Thursday, 12 June 2014

Under the loggia

The lovely loggia in Oprtalj























If you’ve explored any of Istria’s many medieval towns you probably came across a loggia, most likely at the town’s entrance or on a public square. This is a covered gallery, like a veranda or porch, which is open on at least one side. This architectural feature dates back to Venetian times – the loggias found in Istria were all built during the 16th century.

The loggia (loža in Croatian) was an important meeting place and the heart of a town's public and political life. Running along the walls are stone benches where noblemen, judges and community leaders would once sit and discuss important issues affecting the daily life of the community, with members of the public listening in on deliberations.

Gračišće’s loggia



Here in Gračišće, the loggia is located at the main entrance gate which was once part of the fortified walls of the village. Decision makers no longer deliberate on the stone benches but they now occupy the upper floor, in the offices of the local municipality.

Novigrad's seaside loggia























In Novigrad, the loggia was built on the edge of the waterfront, with its arched windows looking out to the Adriatic Sea. This is the only loggia in Istria built directly on the seafront. 

View of Novigrad's loggia from the waterfront























Grožnjan’s pillared loggia takes up the corner of a picturesque square. 

Inside Grožnjan’s loggia























The upper floors used to house a court and prison, as well as a granary and a room where the town’s weights and measures were kept. Today this building is the municipal art gallery.

Exterior view of the loggia in Grožnjan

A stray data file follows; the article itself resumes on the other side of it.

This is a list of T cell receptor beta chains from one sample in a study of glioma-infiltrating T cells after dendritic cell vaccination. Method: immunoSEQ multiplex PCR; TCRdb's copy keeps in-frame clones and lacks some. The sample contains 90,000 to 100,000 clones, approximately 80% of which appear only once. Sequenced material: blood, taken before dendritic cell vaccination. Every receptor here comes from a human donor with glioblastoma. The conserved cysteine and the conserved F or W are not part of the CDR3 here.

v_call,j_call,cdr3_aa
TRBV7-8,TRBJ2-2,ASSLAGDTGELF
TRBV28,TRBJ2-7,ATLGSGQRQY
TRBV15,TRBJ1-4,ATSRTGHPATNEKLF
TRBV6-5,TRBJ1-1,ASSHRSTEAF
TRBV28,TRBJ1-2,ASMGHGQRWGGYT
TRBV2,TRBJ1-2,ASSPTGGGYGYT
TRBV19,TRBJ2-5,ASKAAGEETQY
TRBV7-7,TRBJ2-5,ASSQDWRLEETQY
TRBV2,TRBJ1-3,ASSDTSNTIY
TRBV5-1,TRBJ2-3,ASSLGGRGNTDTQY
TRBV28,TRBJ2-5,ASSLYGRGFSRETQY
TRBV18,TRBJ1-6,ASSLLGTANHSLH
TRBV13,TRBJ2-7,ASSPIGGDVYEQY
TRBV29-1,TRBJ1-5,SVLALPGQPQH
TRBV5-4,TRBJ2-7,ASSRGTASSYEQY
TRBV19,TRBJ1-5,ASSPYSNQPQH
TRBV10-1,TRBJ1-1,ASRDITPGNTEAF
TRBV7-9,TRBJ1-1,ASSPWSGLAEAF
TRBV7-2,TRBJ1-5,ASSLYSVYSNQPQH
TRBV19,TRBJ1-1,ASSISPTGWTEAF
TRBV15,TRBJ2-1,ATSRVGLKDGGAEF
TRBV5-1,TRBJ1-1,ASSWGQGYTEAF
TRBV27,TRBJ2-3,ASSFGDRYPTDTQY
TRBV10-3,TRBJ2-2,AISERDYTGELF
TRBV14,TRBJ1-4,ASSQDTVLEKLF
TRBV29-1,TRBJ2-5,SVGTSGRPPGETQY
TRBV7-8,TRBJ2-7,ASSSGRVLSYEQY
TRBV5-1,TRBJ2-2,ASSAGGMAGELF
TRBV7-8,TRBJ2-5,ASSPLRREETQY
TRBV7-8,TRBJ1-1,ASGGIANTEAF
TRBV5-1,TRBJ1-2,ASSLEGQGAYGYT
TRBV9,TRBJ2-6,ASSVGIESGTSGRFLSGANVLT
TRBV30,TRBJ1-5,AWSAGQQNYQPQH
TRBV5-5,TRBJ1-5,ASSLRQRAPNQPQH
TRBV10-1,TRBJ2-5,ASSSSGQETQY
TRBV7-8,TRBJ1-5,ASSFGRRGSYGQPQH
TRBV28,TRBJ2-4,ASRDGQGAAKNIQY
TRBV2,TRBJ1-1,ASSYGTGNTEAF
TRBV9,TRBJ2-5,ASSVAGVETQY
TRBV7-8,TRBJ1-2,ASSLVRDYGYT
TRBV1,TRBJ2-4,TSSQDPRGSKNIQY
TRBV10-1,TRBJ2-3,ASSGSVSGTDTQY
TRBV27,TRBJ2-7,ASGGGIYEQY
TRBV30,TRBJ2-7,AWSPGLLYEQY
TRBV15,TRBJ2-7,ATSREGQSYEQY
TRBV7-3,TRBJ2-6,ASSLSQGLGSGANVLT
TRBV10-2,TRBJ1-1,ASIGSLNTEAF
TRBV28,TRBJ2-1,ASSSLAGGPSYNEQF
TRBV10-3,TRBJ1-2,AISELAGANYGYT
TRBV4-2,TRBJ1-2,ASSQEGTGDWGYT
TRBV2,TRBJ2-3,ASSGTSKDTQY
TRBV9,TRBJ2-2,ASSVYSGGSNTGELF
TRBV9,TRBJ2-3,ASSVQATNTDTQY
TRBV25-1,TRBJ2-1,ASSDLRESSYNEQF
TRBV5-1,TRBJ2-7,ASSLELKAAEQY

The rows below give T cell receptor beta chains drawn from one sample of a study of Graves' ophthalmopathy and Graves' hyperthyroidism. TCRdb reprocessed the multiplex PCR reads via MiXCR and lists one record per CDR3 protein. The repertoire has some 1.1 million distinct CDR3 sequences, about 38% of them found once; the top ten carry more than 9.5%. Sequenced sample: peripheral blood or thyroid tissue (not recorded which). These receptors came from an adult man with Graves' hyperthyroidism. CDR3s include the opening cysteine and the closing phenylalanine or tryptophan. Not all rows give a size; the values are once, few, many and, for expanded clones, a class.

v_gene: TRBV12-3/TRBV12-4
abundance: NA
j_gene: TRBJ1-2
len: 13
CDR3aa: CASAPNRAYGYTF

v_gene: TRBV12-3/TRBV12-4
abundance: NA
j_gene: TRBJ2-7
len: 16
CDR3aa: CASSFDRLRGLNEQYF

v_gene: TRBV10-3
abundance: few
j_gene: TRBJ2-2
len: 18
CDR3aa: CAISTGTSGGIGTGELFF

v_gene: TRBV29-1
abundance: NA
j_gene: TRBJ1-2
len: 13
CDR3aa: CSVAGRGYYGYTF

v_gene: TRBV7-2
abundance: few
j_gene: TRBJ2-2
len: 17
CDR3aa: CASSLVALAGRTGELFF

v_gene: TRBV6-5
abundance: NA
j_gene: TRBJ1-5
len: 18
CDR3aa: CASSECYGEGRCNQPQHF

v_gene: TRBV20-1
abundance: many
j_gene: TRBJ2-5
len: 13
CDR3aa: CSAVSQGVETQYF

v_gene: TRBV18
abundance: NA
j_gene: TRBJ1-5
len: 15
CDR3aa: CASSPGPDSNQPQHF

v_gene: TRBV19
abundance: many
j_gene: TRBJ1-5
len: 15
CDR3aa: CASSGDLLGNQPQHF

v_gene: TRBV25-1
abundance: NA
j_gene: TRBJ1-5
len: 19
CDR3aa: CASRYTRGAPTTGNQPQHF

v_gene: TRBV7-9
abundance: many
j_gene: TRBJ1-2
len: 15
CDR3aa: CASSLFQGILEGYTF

In Labin, the pillared loggia occupies a large square at the foot of this lovely hilltop town.

Labin's loggia























Hum is a tiny picturesque village which has been named the smallest town in the world. Its loggia has arched windows and sits on the main square just inside the entry gate. This is where the local men used to elect a local leader by using a wooden voting rod, the edges of which would be nicked with a knife to cast a vote. This custom was reintroduced in 1977.

The loggia on Hum's main square























The loggia is one architectural example of Venice's lasting legacy on the Istrian peninsula.

2 comments:

  1. At first glance, I thought you were in Venice! These loggia are so gorgeous... the stone archways, the peeling mustard walls, the vibrant blues. Venetian architecture is just so beautiful. I've passed many super tiny villages in France, but I guess Hum has them beat :)

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  2. The loggia are so beautiful! I love the old architecture and the history. The one on the water is so pretty.

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